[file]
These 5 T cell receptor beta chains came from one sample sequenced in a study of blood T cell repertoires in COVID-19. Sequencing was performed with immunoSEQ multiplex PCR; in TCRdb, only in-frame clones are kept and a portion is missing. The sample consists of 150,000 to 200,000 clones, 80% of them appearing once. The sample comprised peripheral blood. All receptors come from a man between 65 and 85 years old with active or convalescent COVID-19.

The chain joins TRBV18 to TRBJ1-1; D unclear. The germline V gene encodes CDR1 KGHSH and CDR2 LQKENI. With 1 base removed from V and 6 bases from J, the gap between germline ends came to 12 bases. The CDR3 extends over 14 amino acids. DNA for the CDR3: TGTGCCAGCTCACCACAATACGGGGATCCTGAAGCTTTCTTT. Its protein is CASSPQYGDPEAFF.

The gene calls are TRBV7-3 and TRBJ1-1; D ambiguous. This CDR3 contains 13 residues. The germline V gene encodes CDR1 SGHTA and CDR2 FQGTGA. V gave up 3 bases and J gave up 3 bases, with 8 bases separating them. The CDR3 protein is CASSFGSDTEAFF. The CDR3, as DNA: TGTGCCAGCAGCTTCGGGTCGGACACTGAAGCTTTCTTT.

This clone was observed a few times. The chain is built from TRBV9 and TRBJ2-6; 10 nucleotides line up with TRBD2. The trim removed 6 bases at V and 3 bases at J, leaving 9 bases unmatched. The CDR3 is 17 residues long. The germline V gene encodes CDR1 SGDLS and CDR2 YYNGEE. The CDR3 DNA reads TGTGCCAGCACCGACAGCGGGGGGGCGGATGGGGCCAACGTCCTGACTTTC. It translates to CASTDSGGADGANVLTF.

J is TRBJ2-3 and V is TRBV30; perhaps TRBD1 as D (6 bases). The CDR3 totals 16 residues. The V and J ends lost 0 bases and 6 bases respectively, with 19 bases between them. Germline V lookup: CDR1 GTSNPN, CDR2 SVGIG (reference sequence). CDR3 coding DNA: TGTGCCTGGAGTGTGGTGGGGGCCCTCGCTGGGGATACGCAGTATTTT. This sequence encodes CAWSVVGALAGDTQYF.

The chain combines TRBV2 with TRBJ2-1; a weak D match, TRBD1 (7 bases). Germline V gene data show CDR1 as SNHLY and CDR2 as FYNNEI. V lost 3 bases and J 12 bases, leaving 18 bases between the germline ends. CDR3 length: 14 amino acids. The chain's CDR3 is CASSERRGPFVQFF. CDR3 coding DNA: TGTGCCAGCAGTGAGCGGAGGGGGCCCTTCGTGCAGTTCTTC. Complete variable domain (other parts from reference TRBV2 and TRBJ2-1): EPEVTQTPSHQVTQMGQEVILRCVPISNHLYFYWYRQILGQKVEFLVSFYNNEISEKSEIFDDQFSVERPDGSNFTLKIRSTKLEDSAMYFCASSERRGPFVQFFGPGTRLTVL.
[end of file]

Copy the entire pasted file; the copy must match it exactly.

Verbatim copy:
These 5 T cell receptor beta chains came from one sample sequenced in a study of blood T cell repertoires in COVID-19. Sequencing was performed with immunoSEQ multiplex PCR; in TCRdb, only in-frame clones are kept and a portion is missing. The sample consists of 150,000 to 200,000 clones, 80% of them appearing once. The sample comprised peripheral blood. All receptors come from a man between 65 and 85 years old with active or convalescent COVID-19.

The chain joins TRBV18 to TRBJ1-1; D unclear. The germline V gene encodes CDR1 KGHSH and CDR2 LQKENI. With 1 base removed from V and 6 bases from J, the gap between germline ends came to 12 bases. The CDR3 extends over 14 amino acids. DNA for the CDR3: TGTGCCAGCTCACCACAATACGGGGATCCTGAAGCTTTCTTT. Its protein is CASSPQYGDPEAFF.

The gene calls are TRBV7-3 and TRBJ1-1; D ambiguous. This CDR3 contains 13 residues. The germline V gene encodes CDR1 SGHTA and CDR2 FQGTGA. V gave up 3 bases and J gave up 3 bases, with 8 bases separating them. The CDR3 protein is CASSFGSDTEAFF. The CDR3, as DNA: TGTGCCAGCAGCTTCGGGTCGGACACTGAAGCTTTCTTT.

This clone was observed a few times. The chain is built from TRBV9 and TRBJ2-6; 10 nucleotides line up with TRBD2. The trim removed 6 bases at V and 3 bases at J, leaving 9 bases unmatched. The CDR3 is 17 residues long. The germline V gene encodes CDR1 SGDLS and CDR2 YYNGEE. The CDR3 DNA reads TGTGCCAGCACCGACAGCGGGGGGGCGGATGGGGCCAACGTCCTGACTTTC. It translates to CASTDSGGADGANVLTF.

J is TRBJ2-3 and V is TRBV30; perhaps TRBD1 as D (6 bases). The CDR3 totals 16 residues. The V and J ends lost 0 bases and 6 bases respectively, with 19 bases between them. Germline V lookup: CDR1 GTSNPN, CDR2 SVGIG (reference sequence). CDR3 coding DNA: TGTGCCTGGAGTGTGGTGGGGGCCCTCGCTGGGGATACGCAGTATTTT. This sequence encodes CAWSVVGALAGDTQYF.

The chain combines TRBV2 with TRBJ2-1; a weak D match, TRBD1 (7 bases). Germline V gene data show CDR1 as SNHLY and CDR2 as FYNNEI. V lost 3 bases and J 12 bases, leaving 18 bases between the germline ends. CDR3 length: 14 amino acids. The chain's CDR3 is CASSERRGPFVQFF. CDR3 coding DNA: TGTGCCAGCAGTGAGCGGAGGGGGCCCTTCGTGCAGTTCTTC. Complete variable domain (other parts from reference TRBV2 and TRBJ2-1): EPEVTQTPSHQVTQMGQEVILRCVPISNHLYFYWYRQILGQKVEFLVSFYNNEISEKSEIFDDQFSVERPDGSNFTLKIRSTKLEDSAMYFCASSERRGPFVQFFGPGTRLTVL.